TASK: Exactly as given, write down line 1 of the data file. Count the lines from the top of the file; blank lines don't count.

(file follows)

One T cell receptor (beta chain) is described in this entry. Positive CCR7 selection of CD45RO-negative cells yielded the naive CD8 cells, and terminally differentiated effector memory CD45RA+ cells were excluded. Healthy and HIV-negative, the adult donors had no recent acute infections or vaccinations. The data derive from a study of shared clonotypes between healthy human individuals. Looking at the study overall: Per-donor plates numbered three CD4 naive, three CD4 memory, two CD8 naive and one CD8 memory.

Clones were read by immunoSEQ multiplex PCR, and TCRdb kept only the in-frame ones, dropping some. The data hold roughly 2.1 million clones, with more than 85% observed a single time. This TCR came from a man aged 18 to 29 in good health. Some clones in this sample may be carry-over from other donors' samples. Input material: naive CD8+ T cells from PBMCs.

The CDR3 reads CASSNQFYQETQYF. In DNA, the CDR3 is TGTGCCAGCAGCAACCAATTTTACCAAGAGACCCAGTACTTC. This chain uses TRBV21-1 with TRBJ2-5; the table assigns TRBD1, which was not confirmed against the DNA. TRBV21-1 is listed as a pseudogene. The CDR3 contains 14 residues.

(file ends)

One T cell receptor (beta chain) is described in this entry. Positive CCR7 selection of CD45RO-negative cells yielded the naive CD8 cells, and terminally differentiated effector memory CD45RA+ cells were excluded. Healthy and HIV-negative, the adult donors had no recent acute infections or vaccinations. The data derive from a study of shared clonotypes between healthy human individuals. Looking at the study overall: Per-donor plates numbered three CD4 naive, three CD4 memory, two CD8 naive and one CD8 memory.